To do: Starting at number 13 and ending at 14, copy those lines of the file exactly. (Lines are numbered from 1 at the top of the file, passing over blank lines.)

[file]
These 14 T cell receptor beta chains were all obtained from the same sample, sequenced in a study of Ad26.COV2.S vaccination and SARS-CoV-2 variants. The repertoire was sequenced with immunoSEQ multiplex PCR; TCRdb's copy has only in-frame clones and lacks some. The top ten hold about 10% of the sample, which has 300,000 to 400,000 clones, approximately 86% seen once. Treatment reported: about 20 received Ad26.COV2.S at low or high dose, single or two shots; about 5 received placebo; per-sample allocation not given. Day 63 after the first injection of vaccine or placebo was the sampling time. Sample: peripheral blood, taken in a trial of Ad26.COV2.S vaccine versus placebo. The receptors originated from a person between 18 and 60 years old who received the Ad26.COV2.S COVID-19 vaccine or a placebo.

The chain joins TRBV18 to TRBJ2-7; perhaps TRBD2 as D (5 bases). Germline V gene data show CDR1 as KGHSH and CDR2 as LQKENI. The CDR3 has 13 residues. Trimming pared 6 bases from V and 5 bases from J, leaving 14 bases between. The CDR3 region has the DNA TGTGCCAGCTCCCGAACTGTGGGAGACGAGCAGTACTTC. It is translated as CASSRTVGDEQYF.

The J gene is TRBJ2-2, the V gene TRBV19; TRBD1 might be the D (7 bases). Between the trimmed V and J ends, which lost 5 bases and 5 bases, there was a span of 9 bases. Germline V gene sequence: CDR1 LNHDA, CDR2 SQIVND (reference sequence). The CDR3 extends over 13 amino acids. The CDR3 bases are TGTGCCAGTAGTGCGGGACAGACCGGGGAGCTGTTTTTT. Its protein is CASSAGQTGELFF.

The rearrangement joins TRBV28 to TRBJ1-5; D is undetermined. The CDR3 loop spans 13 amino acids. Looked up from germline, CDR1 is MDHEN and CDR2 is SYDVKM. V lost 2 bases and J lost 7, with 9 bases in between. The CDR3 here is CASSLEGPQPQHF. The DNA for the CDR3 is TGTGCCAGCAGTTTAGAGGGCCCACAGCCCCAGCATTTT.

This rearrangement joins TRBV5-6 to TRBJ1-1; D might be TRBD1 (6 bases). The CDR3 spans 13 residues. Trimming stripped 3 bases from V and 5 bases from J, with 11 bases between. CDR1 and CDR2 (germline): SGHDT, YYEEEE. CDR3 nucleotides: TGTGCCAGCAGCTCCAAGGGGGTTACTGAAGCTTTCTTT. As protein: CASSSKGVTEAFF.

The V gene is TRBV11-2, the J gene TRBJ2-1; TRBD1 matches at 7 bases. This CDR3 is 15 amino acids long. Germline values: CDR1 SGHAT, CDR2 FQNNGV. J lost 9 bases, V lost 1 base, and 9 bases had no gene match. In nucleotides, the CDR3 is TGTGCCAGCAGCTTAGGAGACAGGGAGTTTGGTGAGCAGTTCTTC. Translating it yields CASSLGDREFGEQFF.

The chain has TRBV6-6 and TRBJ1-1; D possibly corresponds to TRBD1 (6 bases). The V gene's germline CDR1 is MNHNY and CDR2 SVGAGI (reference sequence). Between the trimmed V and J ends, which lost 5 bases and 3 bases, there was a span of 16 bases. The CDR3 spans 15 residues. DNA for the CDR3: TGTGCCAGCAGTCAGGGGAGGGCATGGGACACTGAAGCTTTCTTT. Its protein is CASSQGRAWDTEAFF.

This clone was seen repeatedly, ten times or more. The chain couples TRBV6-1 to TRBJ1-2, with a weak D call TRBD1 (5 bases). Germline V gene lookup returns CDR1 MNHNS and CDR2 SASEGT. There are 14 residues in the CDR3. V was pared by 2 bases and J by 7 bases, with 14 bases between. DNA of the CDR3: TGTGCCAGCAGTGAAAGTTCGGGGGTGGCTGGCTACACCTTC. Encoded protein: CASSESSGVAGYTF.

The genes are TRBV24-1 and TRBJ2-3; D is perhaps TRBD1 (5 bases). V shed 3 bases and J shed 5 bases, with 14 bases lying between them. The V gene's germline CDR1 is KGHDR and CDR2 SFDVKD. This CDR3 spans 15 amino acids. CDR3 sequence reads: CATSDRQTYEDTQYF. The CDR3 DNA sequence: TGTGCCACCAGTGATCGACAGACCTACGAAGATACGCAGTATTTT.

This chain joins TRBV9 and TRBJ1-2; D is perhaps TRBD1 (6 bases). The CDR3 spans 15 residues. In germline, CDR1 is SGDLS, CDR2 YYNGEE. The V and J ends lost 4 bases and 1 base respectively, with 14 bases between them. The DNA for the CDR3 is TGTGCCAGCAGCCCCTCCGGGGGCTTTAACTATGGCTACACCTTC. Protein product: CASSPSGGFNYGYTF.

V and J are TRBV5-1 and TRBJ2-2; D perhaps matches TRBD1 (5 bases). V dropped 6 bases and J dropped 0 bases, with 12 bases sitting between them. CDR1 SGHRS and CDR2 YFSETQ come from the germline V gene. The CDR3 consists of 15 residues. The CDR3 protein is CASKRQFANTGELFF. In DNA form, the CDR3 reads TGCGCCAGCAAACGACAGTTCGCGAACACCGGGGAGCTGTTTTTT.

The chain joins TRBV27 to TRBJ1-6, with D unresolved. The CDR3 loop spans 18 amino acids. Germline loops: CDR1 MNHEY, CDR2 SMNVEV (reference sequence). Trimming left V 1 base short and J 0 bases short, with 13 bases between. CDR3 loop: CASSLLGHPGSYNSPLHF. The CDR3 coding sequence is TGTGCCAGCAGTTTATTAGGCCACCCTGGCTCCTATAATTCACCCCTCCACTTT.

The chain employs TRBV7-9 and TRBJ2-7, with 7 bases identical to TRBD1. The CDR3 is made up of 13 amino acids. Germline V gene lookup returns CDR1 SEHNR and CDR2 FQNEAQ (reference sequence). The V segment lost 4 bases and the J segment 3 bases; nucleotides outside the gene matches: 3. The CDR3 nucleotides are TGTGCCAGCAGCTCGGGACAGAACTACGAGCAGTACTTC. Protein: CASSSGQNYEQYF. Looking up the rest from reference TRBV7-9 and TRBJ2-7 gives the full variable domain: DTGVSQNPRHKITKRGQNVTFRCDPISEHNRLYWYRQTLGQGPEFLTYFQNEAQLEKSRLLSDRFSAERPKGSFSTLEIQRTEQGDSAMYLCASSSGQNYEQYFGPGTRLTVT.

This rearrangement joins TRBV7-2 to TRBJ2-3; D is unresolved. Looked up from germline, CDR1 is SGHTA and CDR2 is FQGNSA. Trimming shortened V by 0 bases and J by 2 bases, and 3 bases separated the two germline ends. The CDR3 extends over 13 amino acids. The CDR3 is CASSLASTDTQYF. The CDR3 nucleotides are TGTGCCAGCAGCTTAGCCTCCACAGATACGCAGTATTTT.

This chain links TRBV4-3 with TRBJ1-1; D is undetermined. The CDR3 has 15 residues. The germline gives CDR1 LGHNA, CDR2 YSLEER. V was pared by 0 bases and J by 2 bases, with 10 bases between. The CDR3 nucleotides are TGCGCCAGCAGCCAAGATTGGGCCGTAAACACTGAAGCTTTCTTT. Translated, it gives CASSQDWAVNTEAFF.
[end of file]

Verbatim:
The chain employs TRBV7-9 and TRBJ2-7, with 7 bases identical to TRBD1. The CDR3 is made up of 13 amino acids. Germline V gene lookup returns CDR1 SEHNR and CDR2 FQNEAQ (reference sequence). The V segment lost 4 bases and the J segment 3 bases; nucleotides outside the gene matches: 3. The CDR3 nucleotides are TGTGCCAGCAGCTCGGGACAGAACTACGAGCAGTACTTC. Protein: CASSSGQNYEQYF. Looking up the rest from reference TRBV7-9 and TRBJ2-7 gives the full variable domain: DTGVSQNPRHKITKRGQNVTFRCDPISEHNRLYWYRQTLGQGPEFLTYFQNEAQLEKSRLLSDRFSAERPKGSFSTLEIQRTEQGDSAMYLCASSSGQNYEQYFGPGTRLTVT.

This rearrangement joins TRBV7-2 to TRBJ2-3; D is unresolved. Looked up from germline, CDR1 is SGHTA and CDR2 is FQGNSA. Trimming shortened V by 0 bases and J by 2 bases, and 3 bases separated the two germline ends. The CDR3 extends over 13 amino acids. The CDR3 is CASSLASTDTQYF. The CDR3 nucleotides are TGTGCCAGCAGCTTAGCCTCCACAGATACGCAGTATTTT.